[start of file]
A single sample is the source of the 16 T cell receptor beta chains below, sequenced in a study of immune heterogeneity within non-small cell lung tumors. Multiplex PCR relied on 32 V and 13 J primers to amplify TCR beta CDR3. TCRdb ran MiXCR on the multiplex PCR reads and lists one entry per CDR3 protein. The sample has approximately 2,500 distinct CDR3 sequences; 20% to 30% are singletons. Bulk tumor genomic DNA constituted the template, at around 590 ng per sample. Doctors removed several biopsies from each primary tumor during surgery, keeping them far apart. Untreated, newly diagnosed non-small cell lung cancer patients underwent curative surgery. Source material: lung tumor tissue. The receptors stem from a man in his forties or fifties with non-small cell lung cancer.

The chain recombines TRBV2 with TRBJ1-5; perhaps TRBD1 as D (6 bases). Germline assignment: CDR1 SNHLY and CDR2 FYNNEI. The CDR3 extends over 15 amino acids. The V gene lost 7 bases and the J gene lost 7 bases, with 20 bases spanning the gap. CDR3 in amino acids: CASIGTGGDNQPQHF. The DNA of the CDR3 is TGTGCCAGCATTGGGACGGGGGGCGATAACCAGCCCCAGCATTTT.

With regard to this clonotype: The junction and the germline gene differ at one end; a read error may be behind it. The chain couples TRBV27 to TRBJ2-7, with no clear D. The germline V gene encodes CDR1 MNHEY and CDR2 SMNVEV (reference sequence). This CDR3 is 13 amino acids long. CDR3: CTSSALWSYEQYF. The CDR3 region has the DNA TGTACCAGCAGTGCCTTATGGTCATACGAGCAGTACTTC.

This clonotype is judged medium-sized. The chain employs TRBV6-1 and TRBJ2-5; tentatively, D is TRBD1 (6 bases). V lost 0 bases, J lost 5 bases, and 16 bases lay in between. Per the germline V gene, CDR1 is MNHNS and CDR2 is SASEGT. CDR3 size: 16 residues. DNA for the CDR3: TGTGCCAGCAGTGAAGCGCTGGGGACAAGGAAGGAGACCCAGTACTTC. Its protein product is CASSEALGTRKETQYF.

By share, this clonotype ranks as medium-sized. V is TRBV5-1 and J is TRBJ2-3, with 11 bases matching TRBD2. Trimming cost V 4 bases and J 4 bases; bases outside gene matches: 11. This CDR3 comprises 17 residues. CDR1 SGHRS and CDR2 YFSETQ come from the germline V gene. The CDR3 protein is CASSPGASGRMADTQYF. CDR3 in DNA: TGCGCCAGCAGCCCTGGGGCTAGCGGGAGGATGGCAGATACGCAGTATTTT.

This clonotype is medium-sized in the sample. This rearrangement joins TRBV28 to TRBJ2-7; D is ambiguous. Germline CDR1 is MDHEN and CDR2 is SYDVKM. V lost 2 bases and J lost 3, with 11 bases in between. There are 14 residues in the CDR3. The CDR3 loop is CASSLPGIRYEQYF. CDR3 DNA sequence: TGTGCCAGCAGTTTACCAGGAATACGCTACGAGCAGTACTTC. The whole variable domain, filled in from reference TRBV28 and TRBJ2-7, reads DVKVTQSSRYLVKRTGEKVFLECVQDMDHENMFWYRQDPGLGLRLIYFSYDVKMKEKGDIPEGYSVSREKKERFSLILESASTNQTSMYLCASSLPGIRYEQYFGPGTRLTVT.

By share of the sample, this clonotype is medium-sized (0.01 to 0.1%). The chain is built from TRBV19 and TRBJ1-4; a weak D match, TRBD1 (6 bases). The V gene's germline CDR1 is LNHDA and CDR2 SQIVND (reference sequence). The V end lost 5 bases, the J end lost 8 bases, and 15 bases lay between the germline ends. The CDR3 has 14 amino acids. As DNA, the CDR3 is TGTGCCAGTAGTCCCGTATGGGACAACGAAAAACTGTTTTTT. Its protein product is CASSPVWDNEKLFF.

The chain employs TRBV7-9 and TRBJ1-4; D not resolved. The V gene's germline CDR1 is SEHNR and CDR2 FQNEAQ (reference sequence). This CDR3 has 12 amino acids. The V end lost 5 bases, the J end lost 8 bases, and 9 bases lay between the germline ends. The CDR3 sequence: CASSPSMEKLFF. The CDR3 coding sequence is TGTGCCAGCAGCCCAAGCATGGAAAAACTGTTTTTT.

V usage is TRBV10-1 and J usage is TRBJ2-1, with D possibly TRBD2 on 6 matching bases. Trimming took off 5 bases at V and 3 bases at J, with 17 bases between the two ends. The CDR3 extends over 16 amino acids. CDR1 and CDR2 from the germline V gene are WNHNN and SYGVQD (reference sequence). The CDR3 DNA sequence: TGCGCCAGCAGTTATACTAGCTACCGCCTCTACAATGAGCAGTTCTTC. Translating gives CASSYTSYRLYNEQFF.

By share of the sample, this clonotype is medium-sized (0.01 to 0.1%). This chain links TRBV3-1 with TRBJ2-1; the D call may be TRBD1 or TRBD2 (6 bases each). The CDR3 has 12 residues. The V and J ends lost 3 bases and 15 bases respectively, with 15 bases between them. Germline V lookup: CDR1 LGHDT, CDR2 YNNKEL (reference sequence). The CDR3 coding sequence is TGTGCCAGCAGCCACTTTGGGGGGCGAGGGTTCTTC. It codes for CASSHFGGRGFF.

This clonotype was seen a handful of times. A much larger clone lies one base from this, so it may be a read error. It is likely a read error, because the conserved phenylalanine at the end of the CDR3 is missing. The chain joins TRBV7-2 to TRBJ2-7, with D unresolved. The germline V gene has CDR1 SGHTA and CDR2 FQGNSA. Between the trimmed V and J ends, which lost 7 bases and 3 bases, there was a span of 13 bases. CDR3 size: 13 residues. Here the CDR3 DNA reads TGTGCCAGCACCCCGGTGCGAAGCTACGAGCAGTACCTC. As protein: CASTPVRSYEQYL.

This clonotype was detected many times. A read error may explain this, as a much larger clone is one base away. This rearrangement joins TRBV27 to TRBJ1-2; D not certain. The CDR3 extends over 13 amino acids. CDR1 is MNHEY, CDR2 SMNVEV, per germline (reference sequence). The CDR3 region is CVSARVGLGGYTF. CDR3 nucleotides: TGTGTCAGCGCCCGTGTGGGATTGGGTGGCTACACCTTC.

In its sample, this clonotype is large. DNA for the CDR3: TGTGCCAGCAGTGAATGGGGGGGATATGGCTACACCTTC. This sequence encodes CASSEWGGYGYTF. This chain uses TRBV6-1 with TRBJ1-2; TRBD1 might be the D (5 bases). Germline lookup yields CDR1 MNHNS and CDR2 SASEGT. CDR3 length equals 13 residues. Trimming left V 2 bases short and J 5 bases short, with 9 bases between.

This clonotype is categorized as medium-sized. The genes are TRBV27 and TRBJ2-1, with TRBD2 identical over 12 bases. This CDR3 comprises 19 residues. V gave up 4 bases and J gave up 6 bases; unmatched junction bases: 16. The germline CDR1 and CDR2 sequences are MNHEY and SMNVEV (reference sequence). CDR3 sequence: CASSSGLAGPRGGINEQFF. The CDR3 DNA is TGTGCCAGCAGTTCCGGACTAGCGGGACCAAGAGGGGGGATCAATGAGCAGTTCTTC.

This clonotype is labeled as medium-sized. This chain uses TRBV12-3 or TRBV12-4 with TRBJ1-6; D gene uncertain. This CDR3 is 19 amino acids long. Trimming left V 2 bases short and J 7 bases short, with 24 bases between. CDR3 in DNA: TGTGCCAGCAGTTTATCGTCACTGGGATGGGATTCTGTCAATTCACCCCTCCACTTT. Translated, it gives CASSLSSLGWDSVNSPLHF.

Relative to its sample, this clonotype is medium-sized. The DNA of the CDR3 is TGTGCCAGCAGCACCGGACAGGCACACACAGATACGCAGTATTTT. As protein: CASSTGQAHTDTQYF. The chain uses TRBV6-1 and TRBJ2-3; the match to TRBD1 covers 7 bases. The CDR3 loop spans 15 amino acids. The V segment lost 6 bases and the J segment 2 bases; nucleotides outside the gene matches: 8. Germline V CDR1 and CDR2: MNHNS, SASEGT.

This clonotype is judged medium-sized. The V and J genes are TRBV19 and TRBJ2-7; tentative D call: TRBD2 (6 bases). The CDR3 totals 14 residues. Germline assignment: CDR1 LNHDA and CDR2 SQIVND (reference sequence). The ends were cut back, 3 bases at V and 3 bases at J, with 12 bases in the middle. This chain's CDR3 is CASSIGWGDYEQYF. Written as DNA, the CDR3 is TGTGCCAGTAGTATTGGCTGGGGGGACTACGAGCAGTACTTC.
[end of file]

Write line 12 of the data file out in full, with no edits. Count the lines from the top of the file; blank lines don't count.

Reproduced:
This clonotype was detected many times. A read error may explain this, as a much larger clone is one base away. This rearrangement joins TRBV27 to TRBJ1-2; D not certain. The CDR3 extends over 13 amino acids. CDR1 is MNHEY, CDR2 SMNVEV, per germline (reference sequence). The CDR3 region is CVSARVGLGGYTF. CDR3 nucleotides: TGTGTCAGCGCCCGTGTGGGATTGGGTGGCTACACCTTC.